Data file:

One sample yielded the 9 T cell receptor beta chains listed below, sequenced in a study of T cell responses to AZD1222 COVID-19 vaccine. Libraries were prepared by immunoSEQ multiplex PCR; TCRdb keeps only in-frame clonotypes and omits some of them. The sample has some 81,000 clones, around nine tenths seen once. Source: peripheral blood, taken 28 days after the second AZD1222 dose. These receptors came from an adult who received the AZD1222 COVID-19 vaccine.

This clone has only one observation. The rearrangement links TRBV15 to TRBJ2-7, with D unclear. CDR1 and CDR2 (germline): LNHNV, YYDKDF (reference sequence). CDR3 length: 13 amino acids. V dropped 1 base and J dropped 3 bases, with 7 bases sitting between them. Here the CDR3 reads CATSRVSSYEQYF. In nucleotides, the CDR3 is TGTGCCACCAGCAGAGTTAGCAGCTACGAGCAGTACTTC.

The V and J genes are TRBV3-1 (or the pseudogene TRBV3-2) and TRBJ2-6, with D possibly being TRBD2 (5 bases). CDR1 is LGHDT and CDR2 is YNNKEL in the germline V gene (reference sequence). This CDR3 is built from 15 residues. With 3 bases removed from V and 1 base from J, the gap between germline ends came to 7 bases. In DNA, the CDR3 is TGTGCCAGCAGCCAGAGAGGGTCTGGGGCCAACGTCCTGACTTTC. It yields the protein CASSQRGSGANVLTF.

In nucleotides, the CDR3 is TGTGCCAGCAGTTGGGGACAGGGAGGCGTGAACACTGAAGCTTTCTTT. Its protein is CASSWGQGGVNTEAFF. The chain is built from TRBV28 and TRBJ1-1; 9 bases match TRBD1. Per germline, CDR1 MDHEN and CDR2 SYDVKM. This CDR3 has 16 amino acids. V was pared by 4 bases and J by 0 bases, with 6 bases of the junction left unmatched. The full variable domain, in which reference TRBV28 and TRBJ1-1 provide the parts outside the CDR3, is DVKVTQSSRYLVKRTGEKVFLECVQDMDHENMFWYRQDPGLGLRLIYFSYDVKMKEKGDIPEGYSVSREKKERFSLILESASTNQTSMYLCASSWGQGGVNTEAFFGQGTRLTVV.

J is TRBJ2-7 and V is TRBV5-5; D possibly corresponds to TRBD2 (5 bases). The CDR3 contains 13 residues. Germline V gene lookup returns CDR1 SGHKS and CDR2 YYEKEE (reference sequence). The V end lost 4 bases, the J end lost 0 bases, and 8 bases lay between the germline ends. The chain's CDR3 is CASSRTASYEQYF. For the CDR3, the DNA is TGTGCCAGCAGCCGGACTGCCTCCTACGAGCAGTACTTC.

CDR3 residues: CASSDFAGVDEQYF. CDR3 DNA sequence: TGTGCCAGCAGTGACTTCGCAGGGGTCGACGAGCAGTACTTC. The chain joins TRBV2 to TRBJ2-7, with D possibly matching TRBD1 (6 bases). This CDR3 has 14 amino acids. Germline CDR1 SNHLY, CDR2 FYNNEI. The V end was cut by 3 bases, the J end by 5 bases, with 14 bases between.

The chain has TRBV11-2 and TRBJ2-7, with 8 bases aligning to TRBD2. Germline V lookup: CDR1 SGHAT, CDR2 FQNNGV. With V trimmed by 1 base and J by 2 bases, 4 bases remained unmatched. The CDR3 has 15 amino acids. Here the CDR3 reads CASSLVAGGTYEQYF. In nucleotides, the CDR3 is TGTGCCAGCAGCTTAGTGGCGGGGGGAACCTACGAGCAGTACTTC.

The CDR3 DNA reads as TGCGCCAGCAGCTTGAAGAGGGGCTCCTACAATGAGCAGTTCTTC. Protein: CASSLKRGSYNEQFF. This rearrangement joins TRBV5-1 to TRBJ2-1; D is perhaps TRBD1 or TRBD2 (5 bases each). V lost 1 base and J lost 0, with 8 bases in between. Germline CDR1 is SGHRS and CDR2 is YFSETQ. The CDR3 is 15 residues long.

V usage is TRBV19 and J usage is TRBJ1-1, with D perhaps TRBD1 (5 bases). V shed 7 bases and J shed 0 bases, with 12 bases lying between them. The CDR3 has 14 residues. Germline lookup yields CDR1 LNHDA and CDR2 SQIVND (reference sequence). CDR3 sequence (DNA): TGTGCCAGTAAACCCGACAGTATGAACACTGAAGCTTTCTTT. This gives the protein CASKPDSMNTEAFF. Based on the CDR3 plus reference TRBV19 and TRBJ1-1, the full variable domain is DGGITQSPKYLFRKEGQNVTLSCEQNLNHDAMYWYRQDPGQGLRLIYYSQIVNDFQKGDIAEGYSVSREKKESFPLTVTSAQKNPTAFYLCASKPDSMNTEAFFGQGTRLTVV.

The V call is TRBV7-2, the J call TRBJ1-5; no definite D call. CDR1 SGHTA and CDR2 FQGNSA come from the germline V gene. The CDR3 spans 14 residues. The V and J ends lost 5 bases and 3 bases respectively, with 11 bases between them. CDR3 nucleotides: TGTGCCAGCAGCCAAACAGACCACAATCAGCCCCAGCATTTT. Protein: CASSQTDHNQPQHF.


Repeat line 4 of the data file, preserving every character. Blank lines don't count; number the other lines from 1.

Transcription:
In nucleotides, the CDR3 is TGTGCCAGCAGTTGGGGACAGGGAGGCGTGAACACTGAAGCTTTCTTT. Its protein is CASSWGQGGVNTEAFF. The chain is built from TRBV28 and TRBJ1-1; 9 bases match TRBD1. Per germline, CDR1 MDHEN and CDR2 SYDVKM. This CDR3 has 16 amino acids. V was pared by 4 bases and J by 0 bases, with 6 bases of the junction left unmatched. The full variable domain, in which reference TRBV28 and TRBJ1-1 provide the parts outside the CDR3, is DVKVTQSSRYLVKRTGEKVFLECVQDMDHENMFWYRQDPGLGLRLIYFSYDVKMKEKGDIPEGYSVSREKKERFSLILESASTNQTSMYLCASSWGQGGVNTEAFFGQGTRLTVV.